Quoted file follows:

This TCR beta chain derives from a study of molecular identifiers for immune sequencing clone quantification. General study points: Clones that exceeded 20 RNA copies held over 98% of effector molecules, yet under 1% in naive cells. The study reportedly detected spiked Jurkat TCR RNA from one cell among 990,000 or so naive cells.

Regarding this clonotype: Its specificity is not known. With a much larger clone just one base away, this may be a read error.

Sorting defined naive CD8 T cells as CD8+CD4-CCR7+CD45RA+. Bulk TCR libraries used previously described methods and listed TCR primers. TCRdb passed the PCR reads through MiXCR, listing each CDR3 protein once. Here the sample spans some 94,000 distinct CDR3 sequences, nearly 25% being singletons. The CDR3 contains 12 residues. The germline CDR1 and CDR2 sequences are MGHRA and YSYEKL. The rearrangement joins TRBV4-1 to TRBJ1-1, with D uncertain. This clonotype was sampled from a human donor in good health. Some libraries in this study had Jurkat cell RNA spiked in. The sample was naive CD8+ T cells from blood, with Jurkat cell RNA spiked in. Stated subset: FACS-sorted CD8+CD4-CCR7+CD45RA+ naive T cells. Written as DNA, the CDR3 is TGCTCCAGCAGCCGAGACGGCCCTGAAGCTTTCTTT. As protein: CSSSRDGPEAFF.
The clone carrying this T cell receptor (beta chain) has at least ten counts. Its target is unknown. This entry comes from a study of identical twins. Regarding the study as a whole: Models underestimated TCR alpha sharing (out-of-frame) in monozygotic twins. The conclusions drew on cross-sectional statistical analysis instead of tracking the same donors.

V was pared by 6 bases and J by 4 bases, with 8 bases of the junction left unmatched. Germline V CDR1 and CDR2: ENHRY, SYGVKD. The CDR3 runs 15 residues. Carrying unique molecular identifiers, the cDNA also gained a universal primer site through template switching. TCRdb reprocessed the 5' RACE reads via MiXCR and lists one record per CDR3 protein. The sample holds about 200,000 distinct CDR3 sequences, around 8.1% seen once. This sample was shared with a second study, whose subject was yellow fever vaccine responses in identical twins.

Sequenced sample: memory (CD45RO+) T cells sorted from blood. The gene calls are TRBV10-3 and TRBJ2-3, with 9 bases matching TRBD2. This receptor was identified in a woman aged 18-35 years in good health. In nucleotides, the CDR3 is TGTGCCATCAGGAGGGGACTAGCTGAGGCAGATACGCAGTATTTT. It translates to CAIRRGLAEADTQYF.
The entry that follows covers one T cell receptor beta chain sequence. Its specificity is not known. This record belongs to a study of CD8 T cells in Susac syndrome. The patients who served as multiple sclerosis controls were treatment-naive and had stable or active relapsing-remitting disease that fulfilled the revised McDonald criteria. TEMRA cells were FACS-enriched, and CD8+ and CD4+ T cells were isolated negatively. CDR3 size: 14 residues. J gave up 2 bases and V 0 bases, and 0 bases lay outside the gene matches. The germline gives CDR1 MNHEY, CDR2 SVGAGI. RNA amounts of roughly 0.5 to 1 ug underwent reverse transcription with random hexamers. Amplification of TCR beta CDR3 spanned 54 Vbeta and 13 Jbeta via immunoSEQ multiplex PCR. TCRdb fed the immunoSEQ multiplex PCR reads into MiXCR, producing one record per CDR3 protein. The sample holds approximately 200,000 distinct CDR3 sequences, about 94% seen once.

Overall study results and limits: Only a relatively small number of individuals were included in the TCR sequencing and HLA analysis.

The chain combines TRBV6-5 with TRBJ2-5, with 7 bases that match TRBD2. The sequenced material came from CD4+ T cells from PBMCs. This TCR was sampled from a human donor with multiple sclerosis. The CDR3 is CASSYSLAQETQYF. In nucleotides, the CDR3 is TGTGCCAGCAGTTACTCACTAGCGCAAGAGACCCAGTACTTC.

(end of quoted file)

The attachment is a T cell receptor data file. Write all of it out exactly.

This TCR beta chain derives from a study of molecular identifiers for immune sequencing clone quantification. General study points: Clones that exceeded 20 RNA copies held over 98% of effector molecules, yet under 1% in naive cells. The study reportedly detected spiked Jurkat TCR RNA from one cell among 990,000 or so naive cells.

Regarding this clonotype: Its specificity is not known. With a much larger clone just one base away, this may be a read error.

Sorting defined naive CD8 T cells as CD8+CD4-CCR7+CD45RA+. Bulk TCR libraries used previously described methods and listed TCR primers. TCRdb passed the PCR reads through MiXCR, listing each CDR3 protein once. Here the sample spans some 94,000 distinct CDR3 sequences, nearly 25% being singletons. The CDR3 contains 12 residues. The germline CDR1 and CDR2 sequences are MGHRA and YSYEKL. The rearrangement joins TRBV4-1 to TRBJ1-1, with D uncertain. This clonotype was sampled from a human donor in good health. Some libraries in this study had Jurkat cell RNA spiked in. The sample was naive CD8+ T cells from blood, with Jurkat cell RNA spiked in. Stated subset: FACS-sorted CD8+CD4-CCR7+CD45RA+ naive T cells. Written as DNA, the CDR3 is TGCTCCAGCAGCCGAGACGGCCCTGAAGCTTTCTTT. As protein: CSSSRDGPEAFF.
The clone carrying this T cell receptor (beta chain) has at least ten counts. Its target is unknown. This entry comes from a study of identical twins. Regarding the study as a whole: Models underestimated TCR alpha sharing (out-of-frame) in monozygotic twins. The conclusions drew on cross-sectional statistical analysis instead of tracking the same donors.

V was pared by 6 bases and J by 4 bases, with 8 bases of the junction left unmatched. Germline V CDR1 and CDR2: ENHRY, SYGVKD. The CDR3 runs 15 residues. Carrying unique molecular identifiers, the cDNA also gained a universal primer site through template switching. TCRdb reprocessed the 5' RACE reads via MiXCR and lists one record per CDR3 protein. The sample holds about 200,000 distinct CDR3 sequences, around 8.1% seen once. This sample was shared with a second study, whose subject was yellow fever vaccine responses in identical twins.

Sequenced sample: memory (CD45RO+) T cells sorted from blood. The gene calls are TRBV10-3 and TRBJ2-3, with 9 bases matching TRBD2. This receptor was identified in a woman aged 18-35 years in good health. In nucleotides, the CDR3 is TGTGCCATCAGGAGGGGACTAGCTGAGGCAGATACGCAGTATTTT. It translates to CAIRRGLAEADTQYF.
The entry that follows covers one T cell receptor beta chain sequence. Its specificity is not known. This record belongs to a study of CD8 T cells in Susac syndrome. The patients who served as multiple sclerosis controls were treatment-naive and had stable or active relapsing-remitting disease that fulfilled the revised McDonald criteria. TEMRA cells were FACS-enriched, and CD8+ and CD4+ T cells were isolated negatively. CDR3 size: 14 residues. J gave up 2 bases and V 0 bases, and 0 bases lay outside the gene matches. The germline gives CDR1 MNHEY, CDR2 SVGAGI. RNA amounts of roughly 0.5 to 1 ug underwent reverse transcription with random hexamers. Amplification of TCR beta CDR3 spanned 54 Vbeta and 13 Jbeta via immunoSEQ multiplex PCR. TCRdb fed the immunoSEQ multiplex PCR reads into MiXCR, producing one record per CDR3 protein. The sample holds approximately 200,000 distinct CDR3 sequences, about 94% seen once.

Overall study results and limits: Only a relatively small number of individuals were included in the TCR sequencing and HLA analysis.

The chain combines TRBV6-5 with TRBJ2-5, with 7 bases that match TRBD2. The sequenced material came from CD4+ T cells from PBMCs. This TCR was sampled from a human donor with multiple sclerosis. The CDR3 is CASSYSLAQETQYF. In nucleotides, the CDR3 is TGTGCCAGCAGTTACTCACTAGCGCAAGAGACCCAGTACTTC.